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Spectral Returns and New Turns in Contemporary American Literature and Criticism

Spectral Returns and New Turns in Contemporary American Literature and Criticism Spectral Returns and New Turns in Contemporary American Literature and Criticism by Annette Trefzer Haints: American Ghosts, Millennial Passions, and Contemporary Gothic Fiction. By Arthur Redding. Tuscaloosa: U of Alabama Press, 2011. pp. xii + 148. $27.50 cloth. $22.00 ebook Reconstructing the Native South: American Indian Literature and the Lost Cause. By Melanie Benson Taylor. Athens: U of Georgia Press, 2011. pp. 248. $69.95 cloth. $24.95 paper and ebook. Since Jacques Derrida's Specters of Marx, contemporary literary criticism has taken a veritable "spectral turn," and the current fascination with specters is reflected in book titles ranging from popular culture to academic studies. The new books by Arthur Redding and Melanie Benson Taylor, though very different, both rely on the metaphor of haunting for their arguments. Arthur Redding's Haints is based on the premise that gothic fiction is experiencing a contemporary resurgence. Redding's work builds on Teresa Goddu's classic Gothic America, a study that links the gothic to the project of nationhood and especially to the voices that have been excluded from prevailing representations of America. Redding follows this line of reasoning into the 20th century and into the post-national era, when in the wake of 9/11 the presumed http://www.deepdyve.com/assets/images/DeepDyve-Logo-lg.png The Southern Literary Journal University of North Carolina Press

Spectral Returns and New Turns in Contemporary American Literature and Criticism

The Southern Literary Journal , Volume 46 (1) – Feb 13, 2013

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Publisher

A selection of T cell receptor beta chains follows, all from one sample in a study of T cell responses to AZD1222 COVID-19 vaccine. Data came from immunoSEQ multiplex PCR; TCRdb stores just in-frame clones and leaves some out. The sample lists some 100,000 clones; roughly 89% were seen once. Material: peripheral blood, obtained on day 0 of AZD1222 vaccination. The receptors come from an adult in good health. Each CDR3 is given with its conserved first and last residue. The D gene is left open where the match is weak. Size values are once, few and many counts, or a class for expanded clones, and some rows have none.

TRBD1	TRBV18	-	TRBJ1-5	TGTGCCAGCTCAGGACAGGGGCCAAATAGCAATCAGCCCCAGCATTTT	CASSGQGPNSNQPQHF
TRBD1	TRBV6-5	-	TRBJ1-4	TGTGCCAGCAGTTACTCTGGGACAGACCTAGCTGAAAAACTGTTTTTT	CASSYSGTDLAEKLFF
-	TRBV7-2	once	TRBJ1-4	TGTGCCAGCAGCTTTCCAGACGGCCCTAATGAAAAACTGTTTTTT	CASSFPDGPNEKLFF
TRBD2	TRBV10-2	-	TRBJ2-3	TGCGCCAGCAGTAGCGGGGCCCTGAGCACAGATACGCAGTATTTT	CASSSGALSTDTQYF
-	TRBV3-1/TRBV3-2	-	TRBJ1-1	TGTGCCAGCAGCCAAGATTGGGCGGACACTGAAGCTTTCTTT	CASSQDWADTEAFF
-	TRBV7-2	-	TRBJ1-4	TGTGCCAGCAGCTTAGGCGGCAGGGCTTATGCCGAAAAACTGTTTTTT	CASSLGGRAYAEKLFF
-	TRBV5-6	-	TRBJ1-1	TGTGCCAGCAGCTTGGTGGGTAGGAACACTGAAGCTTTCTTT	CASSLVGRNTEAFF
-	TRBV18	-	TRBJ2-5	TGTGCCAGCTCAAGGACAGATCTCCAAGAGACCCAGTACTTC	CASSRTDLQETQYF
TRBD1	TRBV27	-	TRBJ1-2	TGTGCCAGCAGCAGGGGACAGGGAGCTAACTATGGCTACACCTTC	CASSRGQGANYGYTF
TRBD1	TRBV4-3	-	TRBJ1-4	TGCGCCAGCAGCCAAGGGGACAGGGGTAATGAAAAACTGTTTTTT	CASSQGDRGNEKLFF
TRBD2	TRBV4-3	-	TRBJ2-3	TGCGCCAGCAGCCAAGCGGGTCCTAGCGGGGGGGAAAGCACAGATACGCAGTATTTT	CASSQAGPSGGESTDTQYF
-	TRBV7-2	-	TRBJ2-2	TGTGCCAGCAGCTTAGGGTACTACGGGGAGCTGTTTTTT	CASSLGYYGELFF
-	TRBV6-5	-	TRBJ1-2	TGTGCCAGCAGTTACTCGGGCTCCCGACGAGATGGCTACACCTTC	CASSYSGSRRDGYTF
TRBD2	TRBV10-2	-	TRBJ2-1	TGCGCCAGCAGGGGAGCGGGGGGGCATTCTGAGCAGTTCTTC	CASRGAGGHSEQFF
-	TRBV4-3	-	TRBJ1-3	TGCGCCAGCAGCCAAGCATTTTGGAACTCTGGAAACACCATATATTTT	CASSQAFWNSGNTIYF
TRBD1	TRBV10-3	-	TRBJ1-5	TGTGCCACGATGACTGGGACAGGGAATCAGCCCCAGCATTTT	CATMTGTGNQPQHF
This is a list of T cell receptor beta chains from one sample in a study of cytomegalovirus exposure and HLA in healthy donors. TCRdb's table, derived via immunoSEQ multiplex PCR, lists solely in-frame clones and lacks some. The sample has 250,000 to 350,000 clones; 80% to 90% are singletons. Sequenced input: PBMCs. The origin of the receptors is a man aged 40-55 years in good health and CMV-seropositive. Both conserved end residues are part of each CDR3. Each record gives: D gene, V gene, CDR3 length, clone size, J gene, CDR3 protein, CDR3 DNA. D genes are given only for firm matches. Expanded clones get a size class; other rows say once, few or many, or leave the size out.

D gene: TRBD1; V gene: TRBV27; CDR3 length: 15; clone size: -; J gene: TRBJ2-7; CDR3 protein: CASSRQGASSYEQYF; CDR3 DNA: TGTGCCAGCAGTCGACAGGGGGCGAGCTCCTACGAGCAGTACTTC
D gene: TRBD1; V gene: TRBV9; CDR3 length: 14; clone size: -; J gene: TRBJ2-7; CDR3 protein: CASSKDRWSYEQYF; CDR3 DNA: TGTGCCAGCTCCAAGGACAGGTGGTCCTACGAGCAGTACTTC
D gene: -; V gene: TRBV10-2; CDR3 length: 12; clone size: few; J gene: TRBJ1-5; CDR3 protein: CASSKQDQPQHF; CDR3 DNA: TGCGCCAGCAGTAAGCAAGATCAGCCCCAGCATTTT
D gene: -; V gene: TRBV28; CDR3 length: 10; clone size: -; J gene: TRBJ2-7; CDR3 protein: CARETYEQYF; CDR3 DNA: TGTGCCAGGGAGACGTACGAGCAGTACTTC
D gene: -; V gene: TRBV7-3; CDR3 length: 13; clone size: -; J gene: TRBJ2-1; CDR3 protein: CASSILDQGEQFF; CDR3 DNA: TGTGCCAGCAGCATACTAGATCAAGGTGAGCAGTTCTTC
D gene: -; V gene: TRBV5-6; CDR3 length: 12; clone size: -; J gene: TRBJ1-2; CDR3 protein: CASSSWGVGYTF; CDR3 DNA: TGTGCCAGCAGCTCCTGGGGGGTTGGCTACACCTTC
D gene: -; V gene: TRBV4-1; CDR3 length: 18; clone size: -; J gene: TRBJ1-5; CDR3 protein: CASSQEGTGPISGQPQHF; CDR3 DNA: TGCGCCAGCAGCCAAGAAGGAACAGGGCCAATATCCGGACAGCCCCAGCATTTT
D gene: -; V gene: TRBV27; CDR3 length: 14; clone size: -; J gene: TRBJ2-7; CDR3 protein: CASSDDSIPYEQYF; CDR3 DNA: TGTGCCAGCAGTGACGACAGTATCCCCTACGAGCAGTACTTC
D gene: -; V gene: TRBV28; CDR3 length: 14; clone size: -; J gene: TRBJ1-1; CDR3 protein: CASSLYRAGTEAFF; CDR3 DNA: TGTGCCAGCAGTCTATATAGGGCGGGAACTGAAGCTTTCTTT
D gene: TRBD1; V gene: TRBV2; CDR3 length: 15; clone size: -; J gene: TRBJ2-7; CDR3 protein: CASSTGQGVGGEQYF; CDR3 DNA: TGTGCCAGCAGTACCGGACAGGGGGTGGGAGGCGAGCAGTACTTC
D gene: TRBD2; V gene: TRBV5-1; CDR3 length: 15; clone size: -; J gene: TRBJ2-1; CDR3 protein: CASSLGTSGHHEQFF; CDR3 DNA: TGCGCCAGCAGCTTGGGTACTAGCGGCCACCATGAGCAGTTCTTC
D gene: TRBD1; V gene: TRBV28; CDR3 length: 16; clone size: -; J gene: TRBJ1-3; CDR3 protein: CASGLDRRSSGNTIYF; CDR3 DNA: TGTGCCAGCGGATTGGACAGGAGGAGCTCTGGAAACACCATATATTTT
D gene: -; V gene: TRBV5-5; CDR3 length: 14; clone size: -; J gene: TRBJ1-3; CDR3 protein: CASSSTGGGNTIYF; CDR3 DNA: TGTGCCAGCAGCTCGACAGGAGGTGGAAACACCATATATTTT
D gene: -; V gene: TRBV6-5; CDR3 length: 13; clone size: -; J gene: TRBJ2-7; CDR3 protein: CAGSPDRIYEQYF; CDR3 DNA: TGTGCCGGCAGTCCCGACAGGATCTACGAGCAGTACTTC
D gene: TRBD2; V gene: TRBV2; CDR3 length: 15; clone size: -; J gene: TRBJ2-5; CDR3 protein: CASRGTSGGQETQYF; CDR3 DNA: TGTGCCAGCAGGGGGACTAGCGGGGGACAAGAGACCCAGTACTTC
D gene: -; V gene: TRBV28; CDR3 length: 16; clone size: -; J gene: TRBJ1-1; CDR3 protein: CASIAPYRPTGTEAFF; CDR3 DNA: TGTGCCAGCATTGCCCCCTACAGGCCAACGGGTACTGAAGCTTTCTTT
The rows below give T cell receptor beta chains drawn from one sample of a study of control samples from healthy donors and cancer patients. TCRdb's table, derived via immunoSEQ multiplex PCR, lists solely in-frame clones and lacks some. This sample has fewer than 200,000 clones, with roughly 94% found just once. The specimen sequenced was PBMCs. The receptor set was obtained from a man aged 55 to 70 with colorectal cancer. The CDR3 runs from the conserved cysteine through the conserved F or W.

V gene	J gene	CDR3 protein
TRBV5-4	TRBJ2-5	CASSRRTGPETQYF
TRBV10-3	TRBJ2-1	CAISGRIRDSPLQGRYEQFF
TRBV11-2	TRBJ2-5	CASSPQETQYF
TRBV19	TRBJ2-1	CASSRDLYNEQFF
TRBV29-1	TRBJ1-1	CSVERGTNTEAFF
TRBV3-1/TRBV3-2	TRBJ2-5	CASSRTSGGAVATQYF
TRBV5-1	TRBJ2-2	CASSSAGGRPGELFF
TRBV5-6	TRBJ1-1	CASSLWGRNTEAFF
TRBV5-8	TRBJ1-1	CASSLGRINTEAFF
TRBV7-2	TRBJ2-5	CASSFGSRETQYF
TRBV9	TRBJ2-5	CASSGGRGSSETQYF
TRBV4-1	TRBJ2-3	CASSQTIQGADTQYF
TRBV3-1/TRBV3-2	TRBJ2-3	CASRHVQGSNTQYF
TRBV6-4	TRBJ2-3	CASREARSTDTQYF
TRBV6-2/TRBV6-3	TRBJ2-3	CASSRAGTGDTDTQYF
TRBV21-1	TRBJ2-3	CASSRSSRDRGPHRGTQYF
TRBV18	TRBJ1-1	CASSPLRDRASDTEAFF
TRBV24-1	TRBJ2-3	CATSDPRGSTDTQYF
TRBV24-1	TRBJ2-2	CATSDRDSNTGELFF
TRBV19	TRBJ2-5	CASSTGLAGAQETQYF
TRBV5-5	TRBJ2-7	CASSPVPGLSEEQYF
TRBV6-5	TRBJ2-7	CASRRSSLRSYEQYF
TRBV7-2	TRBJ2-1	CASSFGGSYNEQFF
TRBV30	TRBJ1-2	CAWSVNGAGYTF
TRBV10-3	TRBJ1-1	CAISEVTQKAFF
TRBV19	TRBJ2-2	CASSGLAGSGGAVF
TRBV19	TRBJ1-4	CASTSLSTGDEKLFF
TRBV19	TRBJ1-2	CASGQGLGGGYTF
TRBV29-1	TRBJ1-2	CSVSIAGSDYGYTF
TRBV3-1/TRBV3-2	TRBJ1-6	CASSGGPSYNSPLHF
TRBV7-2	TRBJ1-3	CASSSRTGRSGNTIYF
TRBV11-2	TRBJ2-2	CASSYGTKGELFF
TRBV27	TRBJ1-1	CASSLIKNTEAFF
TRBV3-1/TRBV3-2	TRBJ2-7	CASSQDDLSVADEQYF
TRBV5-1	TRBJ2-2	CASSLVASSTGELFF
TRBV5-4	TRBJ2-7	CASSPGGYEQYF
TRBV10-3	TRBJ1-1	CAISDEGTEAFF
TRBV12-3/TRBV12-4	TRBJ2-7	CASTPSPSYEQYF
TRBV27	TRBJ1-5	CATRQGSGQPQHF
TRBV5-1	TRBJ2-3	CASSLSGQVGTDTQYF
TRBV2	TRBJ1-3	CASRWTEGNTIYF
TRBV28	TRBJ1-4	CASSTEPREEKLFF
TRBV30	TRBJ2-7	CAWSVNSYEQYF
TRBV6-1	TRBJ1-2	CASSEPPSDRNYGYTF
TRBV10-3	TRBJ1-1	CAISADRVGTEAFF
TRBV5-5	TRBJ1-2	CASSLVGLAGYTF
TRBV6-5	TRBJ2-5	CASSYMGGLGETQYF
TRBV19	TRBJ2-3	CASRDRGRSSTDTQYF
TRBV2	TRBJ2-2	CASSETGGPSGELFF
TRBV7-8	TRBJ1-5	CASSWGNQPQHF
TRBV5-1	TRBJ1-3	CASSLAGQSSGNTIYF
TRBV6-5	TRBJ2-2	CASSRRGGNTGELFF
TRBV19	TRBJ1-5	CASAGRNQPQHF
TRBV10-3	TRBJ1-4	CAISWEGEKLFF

University of North Carolina Press
Copyright
Copyright © 2008 the Southern Literary Journal and the University of North Carolina at Chapel Hill Department of English .
ISSN
1534-1461
Publisher site
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Abstract

Spectral Returns and New Turns in Contemporary American Literature and Criticism by Annette Trefzer Haints: American Ghosts, Millennial Passions, and Contemporary Gothic Fiction. By Arthur Redding. Tuscaloosa: U of Alabama Press, 2011. pp. xii + 148. $27.50 cloth. $22.00 ebook Reconstructing the Native South: American Indian Literature and the Lost Cause. By Melanie Benson Taylor. Athens: U of Georgia Press, 2011. pp. 248. $69.95 cloth. $24.95 paper and ebook. Since Jacques Derrida's Specters of Marx, contemporary literary criticism has taken a veritable "spectral turn," and the current fascination with specters is reflected in book titles ranging from popular culture to academic studies. The new books by Arthur Redding and Melanie Benson Taylor, though very different, both rely on the metaphor of haunting for their arguments. Arthur Redding's Haints is based on the premise that gothic fiction is experiencing a contemporary resurgence. Redding's work builds on Teresa Goddu's classic Gothic America, a study that links the gothic to the project of nationhood and especially to the voices that have been excluded from prevailing representations of America. Redding follows this line of reasoning into the 20th century and into the post-national era, when in the wake of 9/11 the presumed

Journal

The Southern Literary JournalUniversity of North Carolina Press

Published: Feb 13, 2013

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